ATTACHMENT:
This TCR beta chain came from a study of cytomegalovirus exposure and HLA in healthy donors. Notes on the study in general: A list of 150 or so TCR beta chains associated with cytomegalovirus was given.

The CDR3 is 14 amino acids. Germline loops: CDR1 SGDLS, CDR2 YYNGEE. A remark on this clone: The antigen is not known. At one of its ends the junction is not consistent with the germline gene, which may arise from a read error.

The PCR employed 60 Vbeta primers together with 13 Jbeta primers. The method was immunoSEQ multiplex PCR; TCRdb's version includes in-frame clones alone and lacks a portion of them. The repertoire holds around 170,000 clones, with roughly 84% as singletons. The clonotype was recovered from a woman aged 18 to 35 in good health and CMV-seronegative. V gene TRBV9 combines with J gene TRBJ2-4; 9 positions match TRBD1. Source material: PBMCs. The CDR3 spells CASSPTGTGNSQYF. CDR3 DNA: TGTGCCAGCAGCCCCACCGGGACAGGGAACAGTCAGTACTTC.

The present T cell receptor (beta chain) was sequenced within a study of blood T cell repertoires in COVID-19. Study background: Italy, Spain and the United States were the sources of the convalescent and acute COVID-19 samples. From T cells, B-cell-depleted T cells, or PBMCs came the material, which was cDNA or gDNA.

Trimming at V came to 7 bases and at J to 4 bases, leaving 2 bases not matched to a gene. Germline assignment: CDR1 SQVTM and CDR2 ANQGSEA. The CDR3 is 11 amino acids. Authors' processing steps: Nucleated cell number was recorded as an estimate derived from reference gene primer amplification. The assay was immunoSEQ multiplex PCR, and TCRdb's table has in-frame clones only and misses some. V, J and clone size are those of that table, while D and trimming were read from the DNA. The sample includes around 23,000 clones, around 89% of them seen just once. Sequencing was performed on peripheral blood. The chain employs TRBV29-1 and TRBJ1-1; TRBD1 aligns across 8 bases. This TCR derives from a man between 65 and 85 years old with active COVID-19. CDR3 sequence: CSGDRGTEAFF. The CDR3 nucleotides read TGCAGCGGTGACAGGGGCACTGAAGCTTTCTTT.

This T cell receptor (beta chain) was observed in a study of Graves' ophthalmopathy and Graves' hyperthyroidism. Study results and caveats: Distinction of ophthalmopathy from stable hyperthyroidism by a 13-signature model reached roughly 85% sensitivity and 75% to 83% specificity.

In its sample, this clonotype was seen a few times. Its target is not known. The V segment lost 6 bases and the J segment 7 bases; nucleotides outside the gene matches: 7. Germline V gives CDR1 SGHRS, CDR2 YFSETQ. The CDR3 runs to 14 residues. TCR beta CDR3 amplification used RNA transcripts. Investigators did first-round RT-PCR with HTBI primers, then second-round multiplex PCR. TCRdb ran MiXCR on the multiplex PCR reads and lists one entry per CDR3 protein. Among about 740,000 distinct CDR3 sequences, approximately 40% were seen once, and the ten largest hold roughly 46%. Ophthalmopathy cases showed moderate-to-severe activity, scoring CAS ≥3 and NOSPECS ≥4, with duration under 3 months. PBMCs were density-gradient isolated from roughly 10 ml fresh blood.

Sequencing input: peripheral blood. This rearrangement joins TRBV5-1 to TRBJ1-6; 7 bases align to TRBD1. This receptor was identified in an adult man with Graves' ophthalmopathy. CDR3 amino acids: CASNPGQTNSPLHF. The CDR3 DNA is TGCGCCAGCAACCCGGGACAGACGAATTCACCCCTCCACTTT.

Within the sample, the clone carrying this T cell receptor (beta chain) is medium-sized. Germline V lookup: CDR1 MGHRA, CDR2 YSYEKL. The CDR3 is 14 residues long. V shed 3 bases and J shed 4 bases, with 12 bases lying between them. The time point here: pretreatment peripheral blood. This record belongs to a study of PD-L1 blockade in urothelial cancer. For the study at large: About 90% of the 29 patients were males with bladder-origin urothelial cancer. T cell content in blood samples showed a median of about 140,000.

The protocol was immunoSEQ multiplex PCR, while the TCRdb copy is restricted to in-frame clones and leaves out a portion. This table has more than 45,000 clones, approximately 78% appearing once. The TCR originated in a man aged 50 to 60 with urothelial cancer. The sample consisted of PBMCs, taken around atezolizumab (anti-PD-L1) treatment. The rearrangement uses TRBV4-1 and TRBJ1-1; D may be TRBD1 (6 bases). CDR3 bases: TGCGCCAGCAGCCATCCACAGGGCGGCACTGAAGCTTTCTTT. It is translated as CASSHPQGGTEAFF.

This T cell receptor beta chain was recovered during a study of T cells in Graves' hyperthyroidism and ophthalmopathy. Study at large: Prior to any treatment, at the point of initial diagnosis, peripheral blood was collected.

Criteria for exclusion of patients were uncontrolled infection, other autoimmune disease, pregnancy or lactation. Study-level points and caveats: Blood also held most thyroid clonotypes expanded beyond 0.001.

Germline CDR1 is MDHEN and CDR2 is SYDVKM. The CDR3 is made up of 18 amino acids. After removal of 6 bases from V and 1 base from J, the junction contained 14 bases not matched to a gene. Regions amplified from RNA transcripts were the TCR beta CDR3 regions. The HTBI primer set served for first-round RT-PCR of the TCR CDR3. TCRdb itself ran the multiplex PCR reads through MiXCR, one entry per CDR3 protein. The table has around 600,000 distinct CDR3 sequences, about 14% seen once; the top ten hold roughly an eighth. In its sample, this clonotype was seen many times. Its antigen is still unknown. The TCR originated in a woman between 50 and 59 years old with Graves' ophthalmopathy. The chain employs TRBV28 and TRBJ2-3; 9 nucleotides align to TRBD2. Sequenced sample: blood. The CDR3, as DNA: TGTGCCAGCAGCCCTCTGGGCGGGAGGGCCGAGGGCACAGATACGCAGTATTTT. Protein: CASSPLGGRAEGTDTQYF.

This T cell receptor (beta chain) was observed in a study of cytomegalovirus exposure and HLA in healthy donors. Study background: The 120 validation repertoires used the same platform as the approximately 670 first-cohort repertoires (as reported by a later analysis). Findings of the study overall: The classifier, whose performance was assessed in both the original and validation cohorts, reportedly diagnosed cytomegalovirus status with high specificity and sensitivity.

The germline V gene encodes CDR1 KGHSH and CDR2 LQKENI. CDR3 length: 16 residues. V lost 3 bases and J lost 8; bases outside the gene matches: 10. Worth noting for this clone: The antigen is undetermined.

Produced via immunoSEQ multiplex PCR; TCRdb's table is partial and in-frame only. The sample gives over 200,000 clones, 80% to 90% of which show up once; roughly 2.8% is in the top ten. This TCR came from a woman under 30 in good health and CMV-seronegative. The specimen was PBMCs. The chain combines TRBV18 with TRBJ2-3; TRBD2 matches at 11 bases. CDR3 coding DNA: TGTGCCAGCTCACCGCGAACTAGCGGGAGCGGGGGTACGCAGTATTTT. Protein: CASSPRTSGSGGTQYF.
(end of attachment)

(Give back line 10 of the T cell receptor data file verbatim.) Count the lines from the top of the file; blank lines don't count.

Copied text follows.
The protocol was immunoSEQ multiplex PCR, while the TCRdb copy is restricted to in-frame clones and leaves out a portion. This table has more than 45,000 clones, approximately 78% appearing once. The TCR originated in a man aged 50 to 60 with urothelial cancer. The sample consisted of PBMCs, taken around atezolizumab (anti-PD-L1) treatment. The rearrangement uses TRBV4-1 and TRBJ1-1; D may be TRBD1 (6 bases). CDR3 bases: TGCGCCAGCAGCCATCCACAGGGCGGCACTGAAGCTTTCTTT. It is translated as CASSHPQGGTEAFF.